Linked by Thom Holwerda on Thu 19th Jul 2007 22:42 UTC, submitted by WillM
Linux "Remember the 1980s worries about how the 'forking' of Unix could hurt that operating system's chances for adoption? That was nothing compared to the mess we've got today with Linux, where upwards of 300 distributions vie for the attention of computer users seeking an alternative to Windows."
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Considering Linux doesn't have a virus problem, I don't seem to find your evidence very compelling. Besides, Linux distributions are different enough from each other to make it very difficult for a binary virus to propogate.

That's the point though! Since there is a large variation, it's hard for one virus or some other malware to have a chance to harm the OS. If a linux system goes down or is not available anymore for some reason, it is just as easy to switch to another one. Also linux is very configurable and open source. I can change and configure my desktop environment or the underlying kernel to fit my needs if I need too. If I need a server, or a stand alone music player or a system for process control, I can go to a linux project (and contribute a little money too) and it is available for free or like I said, *contribute* too the project.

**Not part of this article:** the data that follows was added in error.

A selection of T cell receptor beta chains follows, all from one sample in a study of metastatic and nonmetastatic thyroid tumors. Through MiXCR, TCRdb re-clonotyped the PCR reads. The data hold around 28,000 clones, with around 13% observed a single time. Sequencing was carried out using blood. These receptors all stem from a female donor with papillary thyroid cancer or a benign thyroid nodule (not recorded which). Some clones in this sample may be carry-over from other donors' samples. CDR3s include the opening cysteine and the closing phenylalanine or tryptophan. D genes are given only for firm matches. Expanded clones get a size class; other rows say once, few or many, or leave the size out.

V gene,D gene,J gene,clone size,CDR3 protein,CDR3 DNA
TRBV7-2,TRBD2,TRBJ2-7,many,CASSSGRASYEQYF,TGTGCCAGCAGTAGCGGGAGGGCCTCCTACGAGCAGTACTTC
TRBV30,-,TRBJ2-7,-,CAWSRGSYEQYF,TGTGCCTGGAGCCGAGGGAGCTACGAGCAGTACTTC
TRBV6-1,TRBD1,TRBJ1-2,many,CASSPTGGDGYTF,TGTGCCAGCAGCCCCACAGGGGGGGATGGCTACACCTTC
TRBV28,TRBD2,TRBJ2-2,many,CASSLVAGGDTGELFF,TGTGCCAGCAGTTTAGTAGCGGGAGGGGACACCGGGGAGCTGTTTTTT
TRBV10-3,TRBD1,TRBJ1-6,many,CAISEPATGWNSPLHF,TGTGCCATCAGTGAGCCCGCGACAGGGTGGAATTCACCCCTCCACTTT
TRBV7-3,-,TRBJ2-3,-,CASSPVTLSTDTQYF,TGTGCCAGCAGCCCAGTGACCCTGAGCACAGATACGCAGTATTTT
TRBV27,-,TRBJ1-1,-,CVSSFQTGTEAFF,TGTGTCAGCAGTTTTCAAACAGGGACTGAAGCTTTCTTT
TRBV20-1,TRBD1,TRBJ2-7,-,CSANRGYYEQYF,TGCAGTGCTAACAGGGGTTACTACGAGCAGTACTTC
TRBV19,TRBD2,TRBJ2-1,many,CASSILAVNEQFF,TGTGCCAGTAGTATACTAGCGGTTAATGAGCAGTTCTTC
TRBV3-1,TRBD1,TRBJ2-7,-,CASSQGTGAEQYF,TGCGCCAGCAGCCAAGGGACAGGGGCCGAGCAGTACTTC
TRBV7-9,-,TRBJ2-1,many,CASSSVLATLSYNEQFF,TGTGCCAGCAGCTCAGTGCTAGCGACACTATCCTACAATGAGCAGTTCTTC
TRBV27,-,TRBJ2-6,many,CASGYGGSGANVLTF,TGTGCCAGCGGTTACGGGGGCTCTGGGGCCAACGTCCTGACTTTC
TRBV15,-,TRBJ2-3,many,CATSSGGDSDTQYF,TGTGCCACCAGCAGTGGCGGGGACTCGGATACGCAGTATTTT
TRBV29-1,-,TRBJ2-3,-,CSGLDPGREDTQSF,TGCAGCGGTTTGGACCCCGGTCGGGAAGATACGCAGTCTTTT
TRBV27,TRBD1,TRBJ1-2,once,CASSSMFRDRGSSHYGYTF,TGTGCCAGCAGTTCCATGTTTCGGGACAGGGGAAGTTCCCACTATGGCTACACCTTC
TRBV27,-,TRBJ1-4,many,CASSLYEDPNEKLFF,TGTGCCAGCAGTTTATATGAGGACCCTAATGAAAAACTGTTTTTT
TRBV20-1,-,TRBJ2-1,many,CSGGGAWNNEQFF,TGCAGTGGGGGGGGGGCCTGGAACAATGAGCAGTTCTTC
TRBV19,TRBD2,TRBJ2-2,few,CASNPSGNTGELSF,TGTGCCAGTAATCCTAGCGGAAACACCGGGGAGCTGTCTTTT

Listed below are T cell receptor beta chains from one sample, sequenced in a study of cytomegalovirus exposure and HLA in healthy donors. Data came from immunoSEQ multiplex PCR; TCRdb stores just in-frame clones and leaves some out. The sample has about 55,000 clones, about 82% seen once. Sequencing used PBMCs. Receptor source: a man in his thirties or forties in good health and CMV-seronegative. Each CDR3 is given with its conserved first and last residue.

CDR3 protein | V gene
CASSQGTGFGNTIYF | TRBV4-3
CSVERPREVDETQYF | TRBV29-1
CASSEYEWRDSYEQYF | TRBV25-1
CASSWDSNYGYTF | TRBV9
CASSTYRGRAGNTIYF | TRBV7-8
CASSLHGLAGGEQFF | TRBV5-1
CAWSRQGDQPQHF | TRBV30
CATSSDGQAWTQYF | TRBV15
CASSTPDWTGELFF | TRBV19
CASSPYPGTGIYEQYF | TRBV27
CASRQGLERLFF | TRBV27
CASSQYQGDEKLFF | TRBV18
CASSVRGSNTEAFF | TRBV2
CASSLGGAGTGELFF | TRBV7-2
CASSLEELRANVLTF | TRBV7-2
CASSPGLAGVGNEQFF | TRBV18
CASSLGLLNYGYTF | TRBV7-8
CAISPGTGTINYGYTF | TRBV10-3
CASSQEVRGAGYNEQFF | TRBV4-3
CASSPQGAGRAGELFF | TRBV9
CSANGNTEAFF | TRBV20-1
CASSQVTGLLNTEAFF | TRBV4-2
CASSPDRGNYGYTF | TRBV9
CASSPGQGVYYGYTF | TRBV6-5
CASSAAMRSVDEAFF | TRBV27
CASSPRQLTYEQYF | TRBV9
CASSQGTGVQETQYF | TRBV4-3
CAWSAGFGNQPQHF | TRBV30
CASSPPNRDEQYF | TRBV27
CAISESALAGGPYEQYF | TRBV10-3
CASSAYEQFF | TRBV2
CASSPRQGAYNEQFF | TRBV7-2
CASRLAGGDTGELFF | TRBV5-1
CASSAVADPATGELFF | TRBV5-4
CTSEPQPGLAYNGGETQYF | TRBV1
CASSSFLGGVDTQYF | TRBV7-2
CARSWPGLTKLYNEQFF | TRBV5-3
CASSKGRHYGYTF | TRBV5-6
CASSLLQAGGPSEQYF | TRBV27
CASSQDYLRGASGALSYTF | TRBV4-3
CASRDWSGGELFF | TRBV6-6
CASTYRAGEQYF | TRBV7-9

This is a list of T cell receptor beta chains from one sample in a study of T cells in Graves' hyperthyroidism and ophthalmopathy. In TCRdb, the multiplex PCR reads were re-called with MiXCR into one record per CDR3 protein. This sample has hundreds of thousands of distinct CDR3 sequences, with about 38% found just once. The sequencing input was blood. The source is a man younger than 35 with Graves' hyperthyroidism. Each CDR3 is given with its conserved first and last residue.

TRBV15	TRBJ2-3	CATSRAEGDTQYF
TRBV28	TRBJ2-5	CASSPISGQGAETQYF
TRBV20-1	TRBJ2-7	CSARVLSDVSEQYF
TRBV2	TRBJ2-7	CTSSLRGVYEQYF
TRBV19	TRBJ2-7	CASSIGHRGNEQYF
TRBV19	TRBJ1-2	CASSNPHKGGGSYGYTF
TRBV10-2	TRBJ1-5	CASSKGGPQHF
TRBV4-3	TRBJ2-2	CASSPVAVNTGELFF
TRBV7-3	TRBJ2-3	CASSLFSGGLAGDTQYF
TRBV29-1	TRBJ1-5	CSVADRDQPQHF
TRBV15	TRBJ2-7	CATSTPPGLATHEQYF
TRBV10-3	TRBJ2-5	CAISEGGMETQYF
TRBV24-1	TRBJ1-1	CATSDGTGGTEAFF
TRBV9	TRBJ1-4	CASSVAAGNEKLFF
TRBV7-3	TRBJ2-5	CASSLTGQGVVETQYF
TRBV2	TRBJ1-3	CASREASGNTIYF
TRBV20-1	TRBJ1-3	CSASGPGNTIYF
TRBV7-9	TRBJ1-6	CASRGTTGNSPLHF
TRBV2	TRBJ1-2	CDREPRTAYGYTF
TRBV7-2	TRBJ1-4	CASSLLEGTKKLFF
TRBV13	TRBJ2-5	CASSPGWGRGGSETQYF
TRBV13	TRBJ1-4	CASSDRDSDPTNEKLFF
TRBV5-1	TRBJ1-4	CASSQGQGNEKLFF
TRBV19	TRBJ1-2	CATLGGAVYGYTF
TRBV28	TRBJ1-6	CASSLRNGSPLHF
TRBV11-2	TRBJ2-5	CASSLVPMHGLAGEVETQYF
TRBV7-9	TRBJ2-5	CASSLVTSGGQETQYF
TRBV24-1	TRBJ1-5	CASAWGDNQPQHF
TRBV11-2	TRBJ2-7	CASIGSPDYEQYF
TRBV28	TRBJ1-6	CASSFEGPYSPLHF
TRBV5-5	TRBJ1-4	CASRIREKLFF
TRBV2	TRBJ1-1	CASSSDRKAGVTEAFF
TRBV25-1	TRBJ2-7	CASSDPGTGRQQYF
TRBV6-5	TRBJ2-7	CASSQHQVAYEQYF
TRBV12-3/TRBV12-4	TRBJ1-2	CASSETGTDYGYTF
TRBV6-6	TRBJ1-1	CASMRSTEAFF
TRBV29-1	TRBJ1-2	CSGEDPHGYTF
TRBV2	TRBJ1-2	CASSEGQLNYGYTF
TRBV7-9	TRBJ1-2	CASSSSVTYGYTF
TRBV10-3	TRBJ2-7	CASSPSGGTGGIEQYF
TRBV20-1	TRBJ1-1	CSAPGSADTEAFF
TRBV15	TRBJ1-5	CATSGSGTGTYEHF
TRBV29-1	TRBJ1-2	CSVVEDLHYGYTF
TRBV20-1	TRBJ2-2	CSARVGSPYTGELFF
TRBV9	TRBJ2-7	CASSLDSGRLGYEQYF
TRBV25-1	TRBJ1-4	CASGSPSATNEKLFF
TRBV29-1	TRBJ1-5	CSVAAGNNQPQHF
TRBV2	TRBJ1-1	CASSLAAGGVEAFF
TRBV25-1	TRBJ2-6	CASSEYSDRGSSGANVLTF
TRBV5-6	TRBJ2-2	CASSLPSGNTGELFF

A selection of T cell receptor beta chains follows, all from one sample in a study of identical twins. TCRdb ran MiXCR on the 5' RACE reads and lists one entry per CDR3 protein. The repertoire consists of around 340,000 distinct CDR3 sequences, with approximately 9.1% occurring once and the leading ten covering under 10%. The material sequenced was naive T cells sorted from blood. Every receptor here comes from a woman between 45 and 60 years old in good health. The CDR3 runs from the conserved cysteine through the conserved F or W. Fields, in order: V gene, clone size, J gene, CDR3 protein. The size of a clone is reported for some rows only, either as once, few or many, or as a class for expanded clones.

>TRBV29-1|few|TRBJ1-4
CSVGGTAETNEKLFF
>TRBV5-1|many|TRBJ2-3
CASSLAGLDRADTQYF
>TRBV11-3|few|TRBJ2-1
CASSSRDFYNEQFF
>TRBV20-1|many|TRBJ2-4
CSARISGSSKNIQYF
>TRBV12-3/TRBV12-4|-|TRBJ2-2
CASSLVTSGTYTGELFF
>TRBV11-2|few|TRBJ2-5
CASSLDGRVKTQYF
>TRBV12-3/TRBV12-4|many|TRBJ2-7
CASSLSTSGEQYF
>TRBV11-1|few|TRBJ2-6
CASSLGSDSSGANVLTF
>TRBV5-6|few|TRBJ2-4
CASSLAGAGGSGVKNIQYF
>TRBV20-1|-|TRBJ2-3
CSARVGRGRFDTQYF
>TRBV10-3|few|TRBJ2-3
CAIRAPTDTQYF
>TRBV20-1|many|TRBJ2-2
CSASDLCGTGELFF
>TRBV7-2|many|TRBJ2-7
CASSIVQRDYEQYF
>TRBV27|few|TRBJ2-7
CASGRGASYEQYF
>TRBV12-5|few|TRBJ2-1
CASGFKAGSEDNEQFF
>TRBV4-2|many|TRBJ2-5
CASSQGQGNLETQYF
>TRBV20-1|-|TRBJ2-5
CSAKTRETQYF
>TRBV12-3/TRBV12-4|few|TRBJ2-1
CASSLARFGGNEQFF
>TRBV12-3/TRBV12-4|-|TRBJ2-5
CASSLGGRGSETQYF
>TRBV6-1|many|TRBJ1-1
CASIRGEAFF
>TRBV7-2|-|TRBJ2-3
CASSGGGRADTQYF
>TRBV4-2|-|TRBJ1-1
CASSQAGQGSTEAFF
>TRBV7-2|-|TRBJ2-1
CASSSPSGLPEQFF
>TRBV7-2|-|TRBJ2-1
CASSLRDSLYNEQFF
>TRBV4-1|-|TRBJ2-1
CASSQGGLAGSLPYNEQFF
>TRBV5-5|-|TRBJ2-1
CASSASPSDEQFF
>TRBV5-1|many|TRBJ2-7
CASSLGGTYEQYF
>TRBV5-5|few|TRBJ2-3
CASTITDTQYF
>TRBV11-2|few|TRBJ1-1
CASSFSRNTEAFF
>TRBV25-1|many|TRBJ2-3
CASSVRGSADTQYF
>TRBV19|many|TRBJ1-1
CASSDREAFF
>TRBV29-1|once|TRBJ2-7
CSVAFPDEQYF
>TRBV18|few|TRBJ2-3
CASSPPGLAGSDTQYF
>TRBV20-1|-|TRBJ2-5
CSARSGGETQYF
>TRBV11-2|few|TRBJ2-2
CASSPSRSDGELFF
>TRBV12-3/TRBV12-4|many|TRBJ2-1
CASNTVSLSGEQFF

Linux as a whole is one of the best thing that has ever happened to the software industry.

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